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 Yard and Garden » Natural Pest and Disease Control 101

Natural Pest and Disease Control 101

Somehow it seems like overkill to use powerful chemicals to protect our plants against insects and diseases. Granted they work quickly and efficiently against the attackers, but what other benificial organisms have they also eliminated. When does the cycle stop, how many toxic chemicals will we expose ourselves and the landscape to as we risk disrupting the natural ecosystem?

All things being equal an organic approach is safer and more effective, we can work with nature to enjoy a healthier garden and body.

Not all insects are enemies. Some are pollinators, some break down organic matter, and some are beneficial predators that feed on the real enemies. Effective methods such as physical barriers, traps, and specific biological agents, are available to assist in your efforts to protect your garden and at the same time maintain a safe, harmonious natural environment. Lacewings lay eggs attached to leaves or stems, the larvae eat 200 - 300 aphids in their lifetime, lady bug larvae eat 30 aphids per day. By planting fennel, dill, allyssum, ammi majus, and cumin you will encourage helpful insects to your garden.

Unhealthy plants are usually the ones attacked, so the key to preventive control is taking good care of your plants. This means paying attention to them and providing them with the conditions they need for healthy, vigorous growth.

Wait until all foliage is completely dry, working among wet leaves easily spreads disease from the ground to plants and from one plant to another.

Grow your plants in healthy soil with organic matter added to your garden every year to improve nutrient levels, soil structure, and water-holding capacity.

Make sure your plants are getting all the water and nutrients they need, supplemented with organic fertilizers.

Keep weeds under control, use mulches, such as landscape fabric or plastic, and pull weeds every time you visit the garden.

Follow thinning instructions on seed packets so the plants are not overcrowded and there is air circulation around them.

Walk on paths or stepping stones in the garden so you are not compacting the soil making it difficult for air and water to reach the plant roots.

Clean up your garden in the fall, get rid of old vines, tomato plants and other debris as insects will winter in them and get an early start in the spring.

Remove any diseased or infected plants, till other debris into the soil or put it in the compost pile.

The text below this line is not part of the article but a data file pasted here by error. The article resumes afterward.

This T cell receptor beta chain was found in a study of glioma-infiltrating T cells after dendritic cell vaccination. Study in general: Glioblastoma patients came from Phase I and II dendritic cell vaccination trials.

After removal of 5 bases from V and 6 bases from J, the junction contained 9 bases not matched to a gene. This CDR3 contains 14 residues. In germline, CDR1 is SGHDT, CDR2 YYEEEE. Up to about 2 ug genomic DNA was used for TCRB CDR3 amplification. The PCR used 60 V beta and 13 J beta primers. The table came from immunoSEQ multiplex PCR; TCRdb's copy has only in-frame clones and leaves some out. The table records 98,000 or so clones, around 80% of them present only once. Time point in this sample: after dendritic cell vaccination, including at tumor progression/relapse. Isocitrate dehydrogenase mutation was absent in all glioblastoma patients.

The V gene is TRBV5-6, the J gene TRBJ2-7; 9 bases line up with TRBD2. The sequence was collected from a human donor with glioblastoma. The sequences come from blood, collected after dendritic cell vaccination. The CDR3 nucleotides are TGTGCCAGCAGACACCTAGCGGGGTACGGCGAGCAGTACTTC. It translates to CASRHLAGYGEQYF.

Many insect and disease-causing organisms winter in the soil near their host plants so practice crop rotation, wait two years before planting related crops in the same spot. Potatoes, tomatoes and onions are especially vulnerable to problems when grown in the same place year after year.

Crop rotation also helps keep soil nutrients in balance over time. Heavy feeders, such as tomatoes and lettuce, can be followed the next year by legumes, such as peas and beans, which actually return nitrogen to the soil through microorganisms on their roots. The third year, you can let the soil "rest" by planting light feeders in that spot, such as carrots or beets.

Placing smaller groups of plants throughout the garden, rather than planting all of your potatoes, say, in one place, it will make it difficult for pests to converge on the whole lot. Mixing marigolds and strong-smelling herbs in among your plants can deter insect pests by masking the smell of the plants they want to eat.

Interplanting herbs and flowers that attract beneficial insects, such as dill or fennel, is another effective method.

Try companion planting such as:

Basil with tomatoes
Carrots with leaf lettuce
Onions and garlic deter pests that attack roses
Swiss chard and beans
Corn and cucumbers
Marigolds planted as a border will discourage both insects and animal pests.
Check seed catalogues for varieties that have a strong natural resistance to insects or disease.

If slugs are a problem in your area, try this trick in your cabbages. Remove the older, yellowing leaves closest to the soil. Not only will the garden look better, slugs will have a harder time crawling into your cabbages and doing any damage.